OSP troopers, firefighters sue Gov. Brown over vax mandate

Oregon

Lawsuit follows OSP trooper put on leave for defying mandate

PORTLAND, Ore. (KOIN) — A group of Oregon State Police troopers and Klamath County-based firefighters have filed a lawsuit against Gov. Kate Brown over her mandate requiring full COVID-19 vaccination for state workers.

The lawsuit, filed in Jefferson County Circuit Court, states the plaintiffs are the Oregon Fraternal Order of Police along with troopers from around the state, including a Major Crimes Sergeant and a state police Captain, and a Kingsley Firefighters Association, which represents all firefighters at Kingsley Field in Klamath County and names the governor and the state of Oregon as defendants.

The group is asking a judge to declare one of Brown’s August executive orders requiring state workers to be fully vaccinated “unenforceable” because the executive order allegedly works against existing Oregon statutes and would result in wrongful termination of employees, according to the lawsuit.

The executive order, which was announced as Brown reinstated an indoor mask mandate amid a surge of COVID-19 cases due to the delta variant, requires all executive branch employees with the State of Oregon to be fully vaccinated on or before Oct. 18 or six weeks after a COVID vaccine receives full approval from the U.S. Food and Drug Administration.

The Pfizer vaccine was fully approved by the FDA on Aug. 23.

The lawsuit comes on the heels of Oregon State Police confirming a social media post made by Trooper Zachary Kowing resulted in his being placed on administrative leave. The Oregonian/Oregon Live reported Kowing’s social media post, in which the trooper reportedly announced in a patrol video while wearing his uniform he would defy Brown’s order for vaccination.

Kowing’s attorney, whose office also filed the lawsuit on behalf of the group of state troopers and firefighters on Friday, told KOIN 6 News the trooper “swore an oath to protect peoples’ rights and freedom. He felt it was important for him to stand up and speak for people who may be too afraid or unable to voice their opinions. In other words, he felt this issue was important enough to risk his job.”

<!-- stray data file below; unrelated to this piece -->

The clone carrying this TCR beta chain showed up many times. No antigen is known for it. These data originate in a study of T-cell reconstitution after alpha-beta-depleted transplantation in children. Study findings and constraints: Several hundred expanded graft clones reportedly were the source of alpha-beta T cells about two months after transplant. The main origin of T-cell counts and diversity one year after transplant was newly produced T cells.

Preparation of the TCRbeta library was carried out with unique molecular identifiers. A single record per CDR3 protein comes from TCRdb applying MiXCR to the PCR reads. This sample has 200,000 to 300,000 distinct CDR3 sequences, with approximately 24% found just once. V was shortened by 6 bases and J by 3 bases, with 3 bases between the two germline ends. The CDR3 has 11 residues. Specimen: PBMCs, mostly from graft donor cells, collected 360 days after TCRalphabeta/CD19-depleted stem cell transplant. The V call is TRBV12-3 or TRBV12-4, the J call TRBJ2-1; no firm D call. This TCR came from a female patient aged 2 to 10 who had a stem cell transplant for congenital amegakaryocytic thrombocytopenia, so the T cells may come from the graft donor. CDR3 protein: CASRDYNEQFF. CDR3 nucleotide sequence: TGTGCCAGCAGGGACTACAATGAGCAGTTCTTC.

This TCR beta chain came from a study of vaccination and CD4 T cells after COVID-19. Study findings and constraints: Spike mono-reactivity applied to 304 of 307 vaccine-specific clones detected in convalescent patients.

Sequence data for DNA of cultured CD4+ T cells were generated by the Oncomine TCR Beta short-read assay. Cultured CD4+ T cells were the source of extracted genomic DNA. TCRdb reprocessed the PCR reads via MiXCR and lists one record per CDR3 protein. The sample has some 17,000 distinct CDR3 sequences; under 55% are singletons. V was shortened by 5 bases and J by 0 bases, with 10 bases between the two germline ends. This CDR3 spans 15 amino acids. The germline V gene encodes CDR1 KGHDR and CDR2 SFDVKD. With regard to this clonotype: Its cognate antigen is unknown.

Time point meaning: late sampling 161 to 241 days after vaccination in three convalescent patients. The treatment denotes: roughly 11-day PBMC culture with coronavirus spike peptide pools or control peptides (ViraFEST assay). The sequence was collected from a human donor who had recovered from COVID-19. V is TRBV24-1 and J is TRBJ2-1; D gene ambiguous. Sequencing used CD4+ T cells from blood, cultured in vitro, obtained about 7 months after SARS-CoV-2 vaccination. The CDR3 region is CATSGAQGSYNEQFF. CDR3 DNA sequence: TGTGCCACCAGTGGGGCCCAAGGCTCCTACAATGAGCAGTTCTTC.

Gov. Brown’s office declined to comment to KOIN 6 on the pending litigation; however, when asked earlier specifically about Kowing’s administrative leave, a spokesperson said while the office does not usually comment on personnel issues, the governor’s goal behind the mandates is to keep “schools, businesses and communities open” and pointed to the surge of hospitalizations as the delta variant sweeps across the state.

“People are dying right now when we have safe, effective, and free vaccines readily available. The Governor is responding to a public health crisis,” Brown spokesperson Liz Merah said in a statement. “Given the seriousness of the situation, employer vaccine requirements have become an important tool, and state government plays a part. It’s critical to protect state workers, workplaces, and facilities, as well as members of the public who use state services.”

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